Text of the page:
Originally Published 2018
Followed by An Elderly Lady Must Not Be Crossed
Ever since her darling father’s untimely death when she was only eighteen, Maud has lived in the family’s spacious apartment in downtown Gothenburg rent-free, thanks to a minor clause in a hastily negotiated contract. That was how Maud learned that good things can come from tragedy. Now in her late eighties, Maud contents herself with traveling the world and surfing the net from the comfort of her father’s ancient armchair. It’s a solitary existence, and she likes it that way.
Over the course of her adventures—or misadventures—this little bold lady will handle a crisis with a local celebrity who has her eyes on Maud’s apartment, foil the engagement of her long-ago lover, and dispose of some pesky neighbors. But when the local authorities are called to investigate a dead body found in Maud’s apartment, will Maud finally become a suspect?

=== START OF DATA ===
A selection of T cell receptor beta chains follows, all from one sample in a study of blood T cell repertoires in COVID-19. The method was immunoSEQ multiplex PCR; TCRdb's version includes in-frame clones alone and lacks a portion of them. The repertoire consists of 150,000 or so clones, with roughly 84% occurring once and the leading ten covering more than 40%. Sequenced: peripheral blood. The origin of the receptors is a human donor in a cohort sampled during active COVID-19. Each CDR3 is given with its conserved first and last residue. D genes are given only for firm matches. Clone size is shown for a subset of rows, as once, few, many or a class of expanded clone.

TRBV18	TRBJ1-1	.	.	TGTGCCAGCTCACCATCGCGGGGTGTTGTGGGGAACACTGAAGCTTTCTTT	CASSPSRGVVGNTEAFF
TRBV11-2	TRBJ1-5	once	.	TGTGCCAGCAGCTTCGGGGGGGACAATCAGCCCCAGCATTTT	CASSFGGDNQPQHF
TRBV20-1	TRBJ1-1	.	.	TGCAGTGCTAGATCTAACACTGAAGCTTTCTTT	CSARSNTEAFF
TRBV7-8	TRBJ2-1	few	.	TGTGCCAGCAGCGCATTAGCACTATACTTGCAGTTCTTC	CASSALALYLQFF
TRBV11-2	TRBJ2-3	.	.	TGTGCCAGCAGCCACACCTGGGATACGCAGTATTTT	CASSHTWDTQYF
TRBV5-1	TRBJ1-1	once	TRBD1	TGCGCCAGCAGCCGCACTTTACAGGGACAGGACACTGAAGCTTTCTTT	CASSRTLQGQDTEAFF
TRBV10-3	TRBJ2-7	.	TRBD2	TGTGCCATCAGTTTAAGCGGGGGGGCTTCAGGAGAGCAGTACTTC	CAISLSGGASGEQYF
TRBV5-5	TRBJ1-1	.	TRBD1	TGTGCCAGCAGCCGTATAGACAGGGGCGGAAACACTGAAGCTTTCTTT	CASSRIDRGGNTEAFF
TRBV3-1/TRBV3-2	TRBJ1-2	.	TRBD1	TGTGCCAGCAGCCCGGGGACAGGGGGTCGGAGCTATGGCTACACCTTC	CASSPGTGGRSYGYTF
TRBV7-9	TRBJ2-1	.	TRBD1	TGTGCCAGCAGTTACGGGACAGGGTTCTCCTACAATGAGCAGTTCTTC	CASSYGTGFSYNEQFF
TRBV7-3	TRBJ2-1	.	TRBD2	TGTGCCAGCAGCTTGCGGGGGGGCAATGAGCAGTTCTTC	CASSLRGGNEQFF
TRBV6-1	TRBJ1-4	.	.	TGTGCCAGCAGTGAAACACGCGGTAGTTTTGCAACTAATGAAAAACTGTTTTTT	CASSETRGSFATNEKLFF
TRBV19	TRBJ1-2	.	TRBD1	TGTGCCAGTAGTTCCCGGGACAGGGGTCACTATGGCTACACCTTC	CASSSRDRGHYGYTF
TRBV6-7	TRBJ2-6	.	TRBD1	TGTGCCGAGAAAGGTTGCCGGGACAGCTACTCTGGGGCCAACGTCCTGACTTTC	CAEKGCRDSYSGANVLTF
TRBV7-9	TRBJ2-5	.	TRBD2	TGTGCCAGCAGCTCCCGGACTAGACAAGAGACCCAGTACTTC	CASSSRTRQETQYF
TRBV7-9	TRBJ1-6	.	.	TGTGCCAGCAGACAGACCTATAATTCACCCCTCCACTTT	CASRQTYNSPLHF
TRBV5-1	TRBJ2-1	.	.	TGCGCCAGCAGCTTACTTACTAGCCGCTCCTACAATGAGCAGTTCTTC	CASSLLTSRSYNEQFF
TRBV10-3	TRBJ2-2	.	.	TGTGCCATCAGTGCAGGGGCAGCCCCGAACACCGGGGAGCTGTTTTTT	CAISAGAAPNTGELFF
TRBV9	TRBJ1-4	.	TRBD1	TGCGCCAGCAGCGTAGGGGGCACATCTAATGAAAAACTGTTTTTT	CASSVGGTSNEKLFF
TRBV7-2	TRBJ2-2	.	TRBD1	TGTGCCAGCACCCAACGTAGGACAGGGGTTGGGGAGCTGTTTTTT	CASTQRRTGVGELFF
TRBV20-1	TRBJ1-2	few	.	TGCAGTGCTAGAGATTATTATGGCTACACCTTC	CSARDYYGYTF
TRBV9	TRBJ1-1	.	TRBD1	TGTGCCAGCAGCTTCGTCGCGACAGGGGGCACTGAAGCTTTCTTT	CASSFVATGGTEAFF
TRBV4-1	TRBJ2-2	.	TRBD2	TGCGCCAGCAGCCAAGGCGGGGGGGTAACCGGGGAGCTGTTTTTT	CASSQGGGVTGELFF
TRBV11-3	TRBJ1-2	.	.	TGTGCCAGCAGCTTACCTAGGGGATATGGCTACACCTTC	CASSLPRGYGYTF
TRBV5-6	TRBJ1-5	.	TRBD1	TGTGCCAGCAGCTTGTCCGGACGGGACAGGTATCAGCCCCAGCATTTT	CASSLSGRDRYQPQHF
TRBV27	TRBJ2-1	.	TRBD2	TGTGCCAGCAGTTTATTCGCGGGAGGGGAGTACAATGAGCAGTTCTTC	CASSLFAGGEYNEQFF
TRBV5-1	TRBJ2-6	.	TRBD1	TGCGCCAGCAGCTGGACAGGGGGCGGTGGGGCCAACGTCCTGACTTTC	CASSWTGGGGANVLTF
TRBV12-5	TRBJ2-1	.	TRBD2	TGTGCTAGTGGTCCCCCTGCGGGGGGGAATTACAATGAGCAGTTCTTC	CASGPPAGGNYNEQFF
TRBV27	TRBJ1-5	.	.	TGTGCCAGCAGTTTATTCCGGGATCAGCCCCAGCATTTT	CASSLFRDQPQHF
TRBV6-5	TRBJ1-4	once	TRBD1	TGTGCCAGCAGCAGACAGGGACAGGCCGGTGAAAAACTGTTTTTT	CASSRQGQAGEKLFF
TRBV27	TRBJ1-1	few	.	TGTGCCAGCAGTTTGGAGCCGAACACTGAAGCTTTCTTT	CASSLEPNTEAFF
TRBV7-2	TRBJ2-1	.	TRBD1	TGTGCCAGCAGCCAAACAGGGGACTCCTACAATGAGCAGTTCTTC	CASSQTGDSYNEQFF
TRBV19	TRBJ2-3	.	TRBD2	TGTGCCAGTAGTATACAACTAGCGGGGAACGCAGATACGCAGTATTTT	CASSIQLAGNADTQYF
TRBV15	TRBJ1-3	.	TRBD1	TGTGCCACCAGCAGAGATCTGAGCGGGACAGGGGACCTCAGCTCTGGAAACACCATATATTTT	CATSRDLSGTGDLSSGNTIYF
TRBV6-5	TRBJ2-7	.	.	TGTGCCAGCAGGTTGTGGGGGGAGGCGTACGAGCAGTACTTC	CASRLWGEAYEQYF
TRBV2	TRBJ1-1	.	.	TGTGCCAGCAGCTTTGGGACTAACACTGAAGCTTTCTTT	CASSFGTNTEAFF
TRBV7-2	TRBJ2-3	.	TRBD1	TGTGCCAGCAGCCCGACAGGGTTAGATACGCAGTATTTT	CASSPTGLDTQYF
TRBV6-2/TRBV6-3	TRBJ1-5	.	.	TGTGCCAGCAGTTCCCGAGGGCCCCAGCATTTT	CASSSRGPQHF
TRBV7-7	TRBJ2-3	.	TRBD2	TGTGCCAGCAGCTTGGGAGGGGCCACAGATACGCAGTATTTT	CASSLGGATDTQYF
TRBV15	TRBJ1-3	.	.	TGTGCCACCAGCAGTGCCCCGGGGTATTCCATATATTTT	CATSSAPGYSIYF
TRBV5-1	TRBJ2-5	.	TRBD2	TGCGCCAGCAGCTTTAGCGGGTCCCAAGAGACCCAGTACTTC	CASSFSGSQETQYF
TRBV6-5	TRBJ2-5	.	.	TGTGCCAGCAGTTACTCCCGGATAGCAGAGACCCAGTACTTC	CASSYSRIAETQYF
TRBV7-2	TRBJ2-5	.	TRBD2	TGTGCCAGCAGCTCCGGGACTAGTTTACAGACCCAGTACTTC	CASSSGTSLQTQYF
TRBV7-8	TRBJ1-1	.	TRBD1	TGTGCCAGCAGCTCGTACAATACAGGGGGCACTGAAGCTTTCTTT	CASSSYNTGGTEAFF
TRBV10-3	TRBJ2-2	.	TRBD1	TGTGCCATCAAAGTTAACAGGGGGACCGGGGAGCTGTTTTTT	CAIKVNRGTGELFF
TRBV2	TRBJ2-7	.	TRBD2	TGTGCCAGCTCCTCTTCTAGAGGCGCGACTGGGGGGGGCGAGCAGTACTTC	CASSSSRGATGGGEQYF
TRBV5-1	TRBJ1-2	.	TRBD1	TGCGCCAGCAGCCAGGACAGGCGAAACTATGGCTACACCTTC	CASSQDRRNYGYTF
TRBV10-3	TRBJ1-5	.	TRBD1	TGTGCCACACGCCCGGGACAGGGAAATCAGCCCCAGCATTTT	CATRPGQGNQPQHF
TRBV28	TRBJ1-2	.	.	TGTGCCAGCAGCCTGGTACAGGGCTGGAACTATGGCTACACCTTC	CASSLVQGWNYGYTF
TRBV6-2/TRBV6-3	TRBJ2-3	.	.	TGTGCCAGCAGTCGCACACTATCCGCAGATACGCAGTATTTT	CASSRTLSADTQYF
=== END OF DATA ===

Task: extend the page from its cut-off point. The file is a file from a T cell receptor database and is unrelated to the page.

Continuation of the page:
Eighty-eight year old Maud is not the sort of person you would look at and think they were dangerous, let alone a killer! She is physically quite frail, tries to keep herself to herself and seems to live quite a comfortable lifestyle.
An Elderly Lady Is Up To No Good collects five stories that feature the octogenarian committing murders. Given that we know who, the mystery lies in understanding why she wants someone dead or how she will accomplish the task.
The murders themselves range in credibility from some which take quite mundane approaches to extinguishing life to the outrageous one featured in the first story in the collection. Heads being pierced or crushed is a recurring theme so those who are sensitive to such things, be warned!